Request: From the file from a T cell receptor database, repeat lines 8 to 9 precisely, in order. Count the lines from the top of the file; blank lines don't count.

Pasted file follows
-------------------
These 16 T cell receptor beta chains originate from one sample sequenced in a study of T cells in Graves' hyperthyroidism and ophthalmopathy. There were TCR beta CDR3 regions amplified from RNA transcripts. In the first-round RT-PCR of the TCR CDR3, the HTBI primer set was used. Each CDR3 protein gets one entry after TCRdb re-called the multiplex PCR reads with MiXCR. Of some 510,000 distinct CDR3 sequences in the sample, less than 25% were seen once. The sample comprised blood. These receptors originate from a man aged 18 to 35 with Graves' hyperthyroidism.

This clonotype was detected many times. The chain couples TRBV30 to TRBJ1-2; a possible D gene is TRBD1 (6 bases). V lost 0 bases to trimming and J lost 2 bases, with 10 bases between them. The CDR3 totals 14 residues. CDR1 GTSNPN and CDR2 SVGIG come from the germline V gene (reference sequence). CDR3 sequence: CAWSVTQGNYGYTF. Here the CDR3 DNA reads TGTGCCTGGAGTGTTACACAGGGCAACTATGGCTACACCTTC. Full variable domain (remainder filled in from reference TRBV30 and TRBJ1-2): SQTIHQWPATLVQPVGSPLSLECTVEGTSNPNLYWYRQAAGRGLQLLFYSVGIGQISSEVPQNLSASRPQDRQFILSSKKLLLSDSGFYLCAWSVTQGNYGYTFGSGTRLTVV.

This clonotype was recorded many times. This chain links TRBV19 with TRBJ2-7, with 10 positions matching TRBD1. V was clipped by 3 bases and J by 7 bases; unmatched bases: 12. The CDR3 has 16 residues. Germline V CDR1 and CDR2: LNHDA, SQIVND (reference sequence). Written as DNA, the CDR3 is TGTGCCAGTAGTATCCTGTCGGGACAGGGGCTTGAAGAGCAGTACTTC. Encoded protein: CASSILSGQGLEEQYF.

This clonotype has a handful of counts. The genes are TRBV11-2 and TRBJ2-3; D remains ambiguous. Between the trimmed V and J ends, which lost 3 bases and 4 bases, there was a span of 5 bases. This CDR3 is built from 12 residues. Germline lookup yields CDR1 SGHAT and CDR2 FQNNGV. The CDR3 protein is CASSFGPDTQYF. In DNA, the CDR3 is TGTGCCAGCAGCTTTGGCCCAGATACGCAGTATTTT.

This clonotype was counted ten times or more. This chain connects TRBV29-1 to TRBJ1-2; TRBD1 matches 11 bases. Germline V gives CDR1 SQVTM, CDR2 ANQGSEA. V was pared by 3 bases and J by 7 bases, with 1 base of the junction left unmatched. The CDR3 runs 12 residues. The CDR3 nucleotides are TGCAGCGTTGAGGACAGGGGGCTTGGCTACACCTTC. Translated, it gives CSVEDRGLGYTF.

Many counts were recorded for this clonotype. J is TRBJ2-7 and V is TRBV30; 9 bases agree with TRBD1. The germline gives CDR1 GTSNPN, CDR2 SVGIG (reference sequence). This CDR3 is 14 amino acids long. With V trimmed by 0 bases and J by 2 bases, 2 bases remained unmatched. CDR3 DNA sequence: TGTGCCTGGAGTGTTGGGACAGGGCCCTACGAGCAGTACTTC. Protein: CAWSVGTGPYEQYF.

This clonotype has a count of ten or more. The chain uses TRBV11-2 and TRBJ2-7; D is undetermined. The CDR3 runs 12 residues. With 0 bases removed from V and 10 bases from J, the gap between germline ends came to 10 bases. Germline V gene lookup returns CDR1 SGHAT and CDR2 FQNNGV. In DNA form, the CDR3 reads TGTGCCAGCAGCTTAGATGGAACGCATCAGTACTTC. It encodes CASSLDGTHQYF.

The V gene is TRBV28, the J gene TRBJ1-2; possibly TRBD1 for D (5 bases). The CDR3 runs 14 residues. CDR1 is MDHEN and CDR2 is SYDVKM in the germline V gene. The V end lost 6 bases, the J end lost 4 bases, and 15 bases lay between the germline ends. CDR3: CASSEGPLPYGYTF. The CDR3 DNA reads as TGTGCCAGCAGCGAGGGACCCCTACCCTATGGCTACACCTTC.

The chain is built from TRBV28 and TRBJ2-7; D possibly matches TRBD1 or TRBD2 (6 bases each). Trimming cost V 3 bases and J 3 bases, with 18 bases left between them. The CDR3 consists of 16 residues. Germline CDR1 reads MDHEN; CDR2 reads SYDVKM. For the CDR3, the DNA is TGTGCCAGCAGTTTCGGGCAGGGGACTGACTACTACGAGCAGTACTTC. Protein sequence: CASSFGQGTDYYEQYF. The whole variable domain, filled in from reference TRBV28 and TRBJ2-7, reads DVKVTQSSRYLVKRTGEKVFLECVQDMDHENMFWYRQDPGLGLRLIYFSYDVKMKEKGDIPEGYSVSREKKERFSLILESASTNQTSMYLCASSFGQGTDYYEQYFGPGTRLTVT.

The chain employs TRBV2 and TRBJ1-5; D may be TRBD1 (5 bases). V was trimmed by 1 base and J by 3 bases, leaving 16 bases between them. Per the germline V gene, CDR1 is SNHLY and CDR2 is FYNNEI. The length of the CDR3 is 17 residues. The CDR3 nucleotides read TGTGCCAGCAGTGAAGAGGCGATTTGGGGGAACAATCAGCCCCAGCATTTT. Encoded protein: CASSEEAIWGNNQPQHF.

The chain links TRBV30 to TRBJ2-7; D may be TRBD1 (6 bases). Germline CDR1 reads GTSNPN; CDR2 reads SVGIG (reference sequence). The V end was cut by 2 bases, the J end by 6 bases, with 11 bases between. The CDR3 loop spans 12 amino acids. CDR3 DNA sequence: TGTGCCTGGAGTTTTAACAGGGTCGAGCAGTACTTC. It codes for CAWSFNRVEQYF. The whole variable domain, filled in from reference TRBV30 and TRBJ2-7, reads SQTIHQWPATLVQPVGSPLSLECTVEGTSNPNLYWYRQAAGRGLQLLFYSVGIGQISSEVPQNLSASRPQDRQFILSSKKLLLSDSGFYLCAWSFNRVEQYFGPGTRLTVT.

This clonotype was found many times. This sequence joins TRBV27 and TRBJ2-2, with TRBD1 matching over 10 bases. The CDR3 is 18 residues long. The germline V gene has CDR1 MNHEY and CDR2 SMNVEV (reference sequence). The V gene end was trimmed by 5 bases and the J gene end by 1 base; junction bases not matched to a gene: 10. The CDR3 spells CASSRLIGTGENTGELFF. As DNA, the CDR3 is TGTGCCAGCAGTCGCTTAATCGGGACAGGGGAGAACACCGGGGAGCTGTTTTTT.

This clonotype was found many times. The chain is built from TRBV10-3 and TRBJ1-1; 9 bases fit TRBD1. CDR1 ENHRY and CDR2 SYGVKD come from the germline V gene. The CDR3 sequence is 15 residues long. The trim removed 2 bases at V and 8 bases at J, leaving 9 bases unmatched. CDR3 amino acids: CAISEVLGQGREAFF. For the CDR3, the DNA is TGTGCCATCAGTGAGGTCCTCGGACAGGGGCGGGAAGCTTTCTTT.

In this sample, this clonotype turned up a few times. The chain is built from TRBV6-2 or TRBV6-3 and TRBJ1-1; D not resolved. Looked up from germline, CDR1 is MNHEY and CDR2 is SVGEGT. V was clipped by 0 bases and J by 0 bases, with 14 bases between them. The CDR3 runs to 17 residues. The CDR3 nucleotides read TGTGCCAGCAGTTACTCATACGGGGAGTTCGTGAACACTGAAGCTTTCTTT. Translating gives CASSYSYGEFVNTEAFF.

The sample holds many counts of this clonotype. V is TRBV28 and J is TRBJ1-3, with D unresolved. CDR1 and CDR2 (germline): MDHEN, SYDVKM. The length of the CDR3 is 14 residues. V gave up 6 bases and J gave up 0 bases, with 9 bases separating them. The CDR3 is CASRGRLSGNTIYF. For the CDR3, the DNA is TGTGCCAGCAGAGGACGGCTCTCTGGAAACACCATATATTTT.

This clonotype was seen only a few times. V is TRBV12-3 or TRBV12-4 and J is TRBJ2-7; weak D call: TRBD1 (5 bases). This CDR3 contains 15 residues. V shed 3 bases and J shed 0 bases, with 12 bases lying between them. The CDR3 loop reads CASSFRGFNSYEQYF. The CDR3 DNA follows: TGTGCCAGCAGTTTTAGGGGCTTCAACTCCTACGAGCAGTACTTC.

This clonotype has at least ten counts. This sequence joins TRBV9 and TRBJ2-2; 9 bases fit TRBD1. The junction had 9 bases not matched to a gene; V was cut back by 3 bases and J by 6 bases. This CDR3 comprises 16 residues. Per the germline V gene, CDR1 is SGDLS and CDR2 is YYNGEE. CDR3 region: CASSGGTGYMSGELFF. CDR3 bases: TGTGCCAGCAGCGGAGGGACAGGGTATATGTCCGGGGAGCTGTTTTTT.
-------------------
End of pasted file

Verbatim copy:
The V gene is TRBV28, the J gene TRBJ1-2; possibly TRBD1 for D (5 bases). The CDR3 runs 14 residues. CDR1 is MDHEN and CDR2 is SYDVKM in the germline V gene. The V end lost 6 bases, the J end lost 4 bases, and 15 bases lay between the germline ends. CDR3: CASSEGPLPYGYTF. The CDR3 DNA reads as TGTGCCAGCAGCGAGGGACCCCTACCCTATGGCTACACCTTC.

The chain is built from TRBV28 and TRBJ2-7; D possibly matches TRBD1 or TRBD2 (6 bases each). Trimming cost V 3 bases and J 3 bases, with 18 bases left between them. The CDR3 consists of 16 residues. Germline CDR1 reads MDHEN; CDR2 reads SYDVKM. For the CDR3, the DNA is TGTGCCAGCAGTTTCGGGCAGGGGACTGACTACTACGAGCAGTACTTC. Protein sequence: CASSFGQGTDYYEQYF. The whole variable domain, filled in from reference TRBV28 and TRBJ2-7, reads DVKVTQSSRYLVKRTGEKVFLECVQDMDHENMFWYRQDPGLGLRLIYFSYDVKMKEKGDIPEGYSVSREKKERFSLILESASTNQTSMYLCASSFGQGTDYYEQYFGPGTRLTVT.